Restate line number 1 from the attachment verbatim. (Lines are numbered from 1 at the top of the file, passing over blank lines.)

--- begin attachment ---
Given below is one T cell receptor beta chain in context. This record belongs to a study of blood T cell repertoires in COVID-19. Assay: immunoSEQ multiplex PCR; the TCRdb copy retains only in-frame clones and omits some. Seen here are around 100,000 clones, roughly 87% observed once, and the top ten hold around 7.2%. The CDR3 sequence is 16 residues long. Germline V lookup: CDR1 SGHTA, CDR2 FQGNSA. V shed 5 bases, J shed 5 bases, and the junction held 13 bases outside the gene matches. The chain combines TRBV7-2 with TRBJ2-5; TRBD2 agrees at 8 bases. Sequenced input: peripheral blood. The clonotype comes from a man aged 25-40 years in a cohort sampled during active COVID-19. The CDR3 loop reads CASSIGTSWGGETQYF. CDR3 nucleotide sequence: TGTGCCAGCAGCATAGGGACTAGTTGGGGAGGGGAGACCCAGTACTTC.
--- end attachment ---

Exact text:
Given below is one T cell receptor beta chain in context. This record belongs to a study of blood T cell repertoires in COVID-19. Assay: immunoSEQ multiplex PCR; the TCRdb copy retains only in-frame clones and omits some. Seen here are around 100,000 clones, roughly 87% observed once, and the top ten hold around 7.2%. The CDR3 sequence is 16 residues long. Germline V lookup: CDR1 SGHTA, CDR2 FQGNSA. V shed 5 bases, J shed 5 bases, and the junction held 13 bases outside the gene matches. The chain combines TRBV7-2 with TRBJ2-5; TRBD2 agrees at 8 bases. Sequenced input: peripheral blood. The clonotype comes from a man aged 25-40 years in a cohort sampled during active COVID-19. The CDR3 loop reads CASSIGTSWGGETQYF. CDR3 nucleotide sequence: TGTGCCAGCAGCATAGGGACTAGTTGGGGAGGGGAGACCCAGTACTTC.